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Budget fallout

•Listening to Public Expenditure Minister Brendan Howlin and Taoiseach Enda Kenny this week slaughtering the English language by turning the meaning of words such as "fair" and "just" upside down, Shakespeare came to mind: "I can suck melancholy out of a song, as a weasel sucks eggs."

And for someone who is taking a public salary exceeding €100,000 to condemn the most vulnerable to more "hungry days" and even greater fuel poverty is an act of breathtaking hypocrisy.

No amount of spin, no matter how costly, will alter that fact.

Jim O'Sullivan
Rathedmond, Co Sligo

•We are at war, an economic war, where the wounded, the most vulnerable in society, those on the front line, were blitzed with severe austerity cuts in the Budget.

We are on the outside looking in at our commanders eating and drinking in the warmth of big open fires while the walking wounded starve and freeze and the sick get sicker.

The disabled need bigger crutches to lean on but our hospitals, schools, and nursing homes will be forced to close their doors and turn away the wounded as they arrive injured after such a harsh Budget -- and all because of their commanders in the EU the IMF.

The ECB and Germany/ France gave their footsoldiers in Ireland the orders to save the bondholders and banks first, then put up the "Your Country Needs You" poster during the Budget to bail out those at the top who caused the economic war.

We must fight back because this war is set to continue for years to come and we will pay a heavy price.

Kathleen Ryan
Springfield, Tallaght, Co Dublin

•The Budget cut in the Lone Parent allowance must be one of the cruelest cuts of all.

Social Protection Minister Joan Burton says that she wants to encourage women to get back into the workplace, yet the facts don't add up.

In 2009, 90,484 people were in receipt of the one-parent family payment, according to the Central Statistics Office.

Of these, 56pc were claiming for one child. Ninety eight percent of recipients were women. Sixty percent were in employment. Of these, most women work part-time, while most male lone parents work full-time.

Lone parents often experience difficulty in finding work, education and training opportunities because of the lack of good quality, affordable childcare and after-school care.

The minister claims she wants women back in the workplace, yet there are more than 400,000 people unemployed.

Please, minister, explain the logic to this.

Paul Doran
Clondalkin, Dublin 22

•Sean Fleming (FF) described the Budget as "a triumph of spin over substance".

Congratulations for such an entertaining catchphrase. I'm sure it gladdened the heart of many a citizen in financial dire straits and made them forget about the terrible future they face as the direct result of Fianna Fail's tenure in government over the past decade.

Perhaps you will also come up with just as entertaining a catchphrase to describe Fianna Fail's utter incompetence, corruption, criminal irresponsibility and treacherous negligence of such magnitude that it is they who created this financial destruction and national bankruptcy.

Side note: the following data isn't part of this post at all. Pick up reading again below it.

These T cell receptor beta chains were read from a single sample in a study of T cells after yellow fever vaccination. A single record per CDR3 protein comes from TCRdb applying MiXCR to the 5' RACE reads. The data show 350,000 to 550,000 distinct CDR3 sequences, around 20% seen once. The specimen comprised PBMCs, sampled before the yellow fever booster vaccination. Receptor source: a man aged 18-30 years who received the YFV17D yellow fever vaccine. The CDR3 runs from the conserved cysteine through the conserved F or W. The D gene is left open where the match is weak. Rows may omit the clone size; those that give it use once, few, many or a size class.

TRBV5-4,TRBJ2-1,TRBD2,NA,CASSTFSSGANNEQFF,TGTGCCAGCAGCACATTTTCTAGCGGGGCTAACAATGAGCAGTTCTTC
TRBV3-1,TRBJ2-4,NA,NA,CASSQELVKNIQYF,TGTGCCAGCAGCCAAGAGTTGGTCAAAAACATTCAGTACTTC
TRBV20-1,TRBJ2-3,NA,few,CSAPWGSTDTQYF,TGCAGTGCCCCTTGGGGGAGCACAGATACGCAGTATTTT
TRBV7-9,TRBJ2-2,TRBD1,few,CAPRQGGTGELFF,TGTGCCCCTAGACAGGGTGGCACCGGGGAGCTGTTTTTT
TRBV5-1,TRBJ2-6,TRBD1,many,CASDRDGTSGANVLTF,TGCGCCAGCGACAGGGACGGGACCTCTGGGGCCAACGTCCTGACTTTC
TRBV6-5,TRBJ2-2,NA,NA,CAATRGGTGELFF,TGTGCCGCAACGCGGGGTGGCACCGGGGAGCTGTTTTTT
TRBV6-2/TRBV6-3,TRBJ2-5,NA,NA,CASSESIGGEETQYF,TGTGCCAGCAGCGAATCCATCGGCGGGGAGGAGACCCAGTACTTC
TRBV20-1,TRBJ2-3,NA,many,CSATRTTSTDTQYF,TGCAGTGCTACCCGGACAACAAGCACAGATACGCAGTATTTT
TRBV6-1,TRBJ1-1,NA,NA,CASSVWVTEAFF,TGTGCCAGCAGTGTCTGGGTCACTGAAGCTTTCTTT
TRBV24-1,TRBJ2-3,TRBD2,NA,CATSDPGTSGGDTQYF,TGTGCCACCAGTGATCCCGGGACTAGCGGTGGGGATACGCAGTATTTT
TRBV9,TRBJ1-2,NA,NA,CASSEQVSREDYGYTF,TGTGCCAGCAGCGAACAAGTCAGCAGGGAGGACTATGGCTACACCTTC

As I see it, Mr Fleming should either come up with a funny catchphrase to describe his party's behaviour or apologise to the Irish people for its crass stupidity, ignorance and contempt for the Irish citizen.

Empty words from any member of the Fianna Fail party is an insult to every citizen of this nation.

Until the Fianna Fail Party is suitably punished for its role in Ireland's destruction, at least some lighthearted banter will alleviate pressing matters.

I eagerly await your creative reply.

Lou Gogan
Saula, Achill, Co Mayo

•The Budget cuts will not affect those who are comfortably off and in good health. Those who are not comfortably off and/or are in poor health will feel the effects.

A flawed euro and a bullying bailout strategy from our 'friends' in Europe and the American Treasury have placed unfair burdens on a small island, but there is no excuse to pass this burden to the most vulnerable among us.

The ECB has a case to answer -- its mandate is to control inflation.

Control of interest rates is in the hands of the ECB and so the normal mechanism to slow down our 'boom time' was out of our hands and there was unprecedented inflation in the construction and housing markets here in Ireland.

Centralisation of interest rate control led to toothless regulation, a toothless Irish Central Bank and a government devoid of the usual mechanism of control. The ECB failed to do its job.

Balance of payment rules alone will not prevent this happening again.

As long as interest rates are set to suit the bigger economies and the ECB is not taken to task for gross failure to live up to its mandate, we are on a merry-go-round and are vulnerable to repeated cycles of appalling debts in an unregulated eurozone banking system.

Caitriona McClean
Lucan, Co Dublin

•Those in power should remember that while most young people have the option of keeping themselves warm with a bit of brisk exercise -- increased fuel and food poverty will inevitably 'cull' many additional frail elderly people.

Beware of the Budget inadvertently becoming a butcher's block for the sick and vulnerable.

George MacDonald
Gorey, Co Wexford

•Taoiseach Enda Kenny's state-of-the-nation speech was memorable for its immemorability -- if there is such a word.

Yet I cast my mind back to former Taoiseach Charles Haughey's famous "we must tighten our belts" speech in January 1980.

Everybody of that generation remembers that speech and its deliverance, although it was given nearly 32 years ago.

Despite his history, the man certainly had the X factor. Enda, I liked the tie.

Aidan Hampson
Whitethorn Rise, Artane, Co Dublin

Irish Independent